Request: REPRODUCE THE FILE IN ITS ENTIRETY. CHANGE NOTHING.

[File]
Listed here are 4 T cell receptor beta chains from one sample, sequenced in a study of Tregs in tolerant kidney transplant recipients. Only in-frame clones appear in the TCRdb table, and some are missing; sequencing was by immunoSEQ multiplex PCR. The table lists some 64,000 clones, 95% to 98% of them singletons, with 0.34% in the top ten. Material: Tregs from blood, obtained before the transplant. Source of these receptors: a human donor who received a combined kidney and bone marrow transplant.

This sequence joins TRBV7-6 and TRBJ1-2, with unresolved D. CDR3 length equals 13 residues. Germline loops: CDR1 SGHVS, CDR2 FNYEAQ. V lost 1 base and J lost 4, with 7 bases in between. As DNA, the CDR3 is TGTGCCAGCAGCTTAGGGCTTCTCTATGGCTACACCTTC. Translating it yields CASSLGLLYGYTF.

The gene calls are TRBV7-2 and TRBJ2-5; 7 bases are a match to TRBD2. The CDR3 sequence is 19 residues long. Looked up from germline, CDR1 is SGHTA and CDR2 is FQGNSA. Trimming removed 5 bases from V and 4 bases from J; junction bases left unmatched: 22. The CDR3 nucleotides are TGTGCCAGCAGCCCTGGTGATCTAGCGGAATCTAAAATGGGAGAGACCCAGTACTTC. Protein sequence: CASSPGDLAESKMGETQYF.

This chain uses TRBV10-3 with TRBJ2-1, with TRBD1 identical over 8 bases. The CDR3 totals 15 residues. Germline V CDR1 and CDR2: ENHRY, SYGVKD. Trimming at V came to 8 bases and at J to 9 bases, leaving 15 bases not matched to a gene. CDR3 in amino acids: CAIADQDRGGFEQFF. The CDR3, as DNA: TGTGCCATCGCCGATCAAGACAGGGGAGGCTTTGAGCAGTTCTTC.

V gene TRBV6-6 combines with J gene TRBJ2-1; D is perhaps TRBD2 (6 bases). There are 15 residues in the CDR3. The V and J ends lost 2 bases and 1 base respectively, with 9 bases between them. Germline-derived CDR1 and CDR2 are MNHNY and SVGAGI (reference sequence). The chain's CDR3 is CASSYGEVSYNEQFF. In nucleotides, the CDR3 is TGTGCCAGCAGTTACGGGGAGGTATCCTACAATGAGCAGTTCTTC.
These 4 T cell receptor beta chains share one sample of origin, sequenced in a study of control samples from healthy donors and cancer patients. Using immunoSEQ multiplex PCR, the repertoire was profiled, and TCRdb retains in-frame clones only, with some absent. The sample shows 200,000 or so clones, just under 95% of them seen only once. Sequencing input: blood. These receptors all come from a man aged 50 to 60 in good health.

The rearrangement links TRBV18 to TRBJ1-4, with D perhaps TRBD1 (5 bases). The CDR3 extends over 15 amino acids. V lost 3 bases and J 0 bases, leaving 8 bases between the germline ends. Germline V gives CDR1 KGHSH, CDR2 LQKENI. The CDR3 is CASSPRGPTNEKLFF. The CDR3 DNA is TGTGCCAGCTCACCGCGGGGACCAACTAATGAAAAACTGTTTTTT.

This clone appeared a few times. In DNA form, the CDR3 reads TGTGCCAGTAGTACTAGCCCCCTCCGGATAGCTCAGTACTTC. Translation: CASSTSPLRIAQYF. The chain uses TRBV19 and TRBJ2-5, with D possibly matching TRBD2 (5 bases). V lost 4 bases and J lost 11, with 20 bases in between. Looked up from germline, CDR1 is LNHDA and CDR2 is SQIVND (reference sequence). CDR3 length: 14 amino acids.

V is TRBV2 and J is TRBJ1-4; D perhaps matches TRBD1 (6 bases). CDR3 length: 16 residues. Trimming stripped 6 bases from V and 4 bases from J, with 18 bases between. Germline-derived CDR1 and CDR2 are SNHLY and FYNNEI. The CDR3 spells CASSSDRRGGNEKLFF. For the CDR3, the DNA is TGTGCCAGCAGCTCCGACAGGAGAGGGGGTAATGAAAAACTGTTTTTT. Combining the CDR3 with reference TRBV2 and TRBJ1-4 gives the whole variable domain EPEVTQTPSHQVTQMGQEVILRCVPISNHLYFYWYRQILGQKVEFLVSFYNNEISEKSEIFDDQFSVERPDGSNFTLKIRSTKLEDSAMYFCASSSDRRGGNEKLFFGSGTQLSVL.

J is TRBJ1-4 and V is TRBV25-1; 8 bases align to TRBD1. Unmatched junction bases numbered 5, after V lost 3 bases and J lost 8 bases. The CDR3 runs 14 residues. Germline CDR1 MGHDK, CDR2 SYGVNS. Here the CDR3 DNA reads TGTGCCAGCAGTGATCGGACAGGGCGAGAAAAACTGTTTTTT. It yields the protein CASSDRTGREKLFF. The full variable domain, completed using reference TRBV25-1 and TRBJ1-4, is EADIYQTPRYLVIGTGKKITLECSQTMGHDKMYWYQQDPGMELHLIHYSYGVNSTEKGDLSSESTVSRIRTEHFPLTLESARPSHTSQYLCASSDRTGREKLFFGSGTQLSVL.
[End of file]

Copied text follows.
Listed here are 4 T cell receptor beta chains from one sample, sequenced in a study of Tregs in tolerant kidney transplant recipients. Only in-frame clones appear in the TCRdb table, and some are missing; sequencing was by immunoSEQ multiplex PCR. The table lists some 64,000 clones, 95% to 98% of them singletons, with 0.34% in the top ten. Material: Tregs from blood, obtained before the transplant. Source of these receptors: a human donor who received a combined kidney and bone marrow transplant.

This sequence joins TRBV7-6 and TRBJ1-2, with unresolved D. CDR3 length equals 13 residues. Germline loops: CDR1 SGHVS, CDR2 FNYEAQ. V lost 1 base and J lost 4, with 7 bases in between. As DNA, the CDR3 is TGTGCCAGCAGCTTAGGGCTTCTCTATGGCTACACCTTC. Translating it yields CASSLGLLYGYTF.

The gene calls are TRBV7-2 and TRBJ2-5; 7 bases are a match to TRBD2. The CDR3 sequence is 19 residues long. Looked up from germline, CDR1 is SGHTA and CDR2 is FQGNSA. Trimming removed 5 bases from V and 4 bases from J; junction bases left unmatched: 22. The CDR3 nucleotides are TGTGCCAGCAGCCCTGGTGATCTAGCGGAATCTAAAATGGGAGAGACCCAGTACTTC. Protein sequence: CASSPGDLAESKMGETQYF.

This chain uses TRBV10-3 with TRBJ2-1, with TRBD1 identical over 8 bases. The CDR3 totals 15 residues. Germline V CDR1 and CDR2: ENHRY, SYGVKD. Trimming at V came to 8 bases and at J to 9 bases, leaving 15 bases not matched to a gene. CDR3 in amino acids: CAIADQDRGGFEQFF. The CDR3, as DNA: TGTGCCATCGCCGATCAAGACAGGGGAGGCTTTGAGCAGTTCTTC.

V gene TRBV6-6 combines with J gene TRBJ2-1; D is perhaps TRBD2 (6 bases). There are 15 residues in the CDR3. The V and J ends lost 2 bases and 1 base respectively, with 9 bases between them. Germline-derived CDR1 and CDR2 are MNHNY and SVGAGI (reference sequence). The chain's CDR3 is CASSYGEVSYNEQFF. In nucleotides, the CDR3 is TGTGCCAGCAGTTACGGGGAGGTATCCTACAATGAGCAGTTCTTC.
These 4 T cell receptor beta chains share one sample of origin, sequenced in a study of control samples from healthy donors and cancer patients. Using immunoSEQ multiplex PCR, the repertoire was profiled, and TCRdb retains in-frame clones only, with some absent. The sample shows 200,000 or so clones, just under 95% of them seen only once. Sequencing input: blood. These receptors all come from a man aged 50 to 60 in good health.

The rearrangement links TRBV18 to TRBJ1-4, with D perhaps TRBD1 (5 bases). The CDR3 extends over 15 amino acids. V lost 3 bases and J 0 bases, leaving 8 bases between the germline ends. Germline V gives CDR1 KGHSH, CDR2 LQKENI. The CDR3 is CASSPRGPTNEKLFF. The CDR3 DNA is TGTGCCAGCTCACCGCGGGGACCAACTAATGAAAAACTGTTTTTT.

This clone appeared a few times. In DNA form, the CDR3 reads TGTGCCAGTAGTACTAGCCCCCTCCGGATAGCTCAGTACTTC. Translation: CASSTSPLRIAQYF. The chain uses TRBV19 and TRBJ2-5, with D possibly matching TRBD2 (5 bases). V lost 4 bases and J lost 11, with 20 bases in between. Looked up from germline, CDR1 is LNHDA and CDR2 is SQIVND (reference sequence). CDR3 length: 14 amino acids.

V is TRBV2 and J is TRBJ1-4; D perhaps matches TRBD1 (6 bases). CDR3 length: 16 residues. Trimming stripped 6 bases from V and 4 bases from J, with 18 bases between. Germline-derived CDR1 and CDR2 are SNHLY and FYNNEI. The CDR3 spells CASSSDRRGGNEKLFF. For the CDR3, the DNA is TGTGCCAGCAGCTCCGACAGGAGAGGGGGTAATGAAAAACTGTTTTTT. Combining the CDR3 with reference TRBV2 and TRBJ1-4 gives the whole variable domain EPEVTQTPSHQVTQMGQEVILRCVPISNHLYFYWYRQILGQKVEFLVSFYNNEISEKSEIFDDQFSVERPDGSNFTLKIRSTKLEDSAMYFCASSSDRRGGNEKLFFGSGTQLSVL.

J is TRBJ1-4 and V is TRBV25-1; 8 bases align to TRBD1. Unmatched junction bases numbered 5, after V lost 3 bases and J lost 8 bases. The CDR3 runs 14 residues. Germline CDR1 MGHDK, CDR2 SYGVNS. Here the CDR3 DNA reads TGTGCCAGCAGTGATCGGACAGGGCGAGAAAAACTGTTTTTT. It yields the protein CASSDRTGREKLFF. The full variable domain, completed using reference TRBV25-1 and TRBJ1-4, is EADIYQTPRYLVIGTGKKITLECSQTMGHDKMYWYQQDPGMELHLIHYSYGVNSTEKGDLSSESTVSRIRTEHFPLTLESARPSHTSQYLCASSDRTGREKLFFGSGTQLSVL.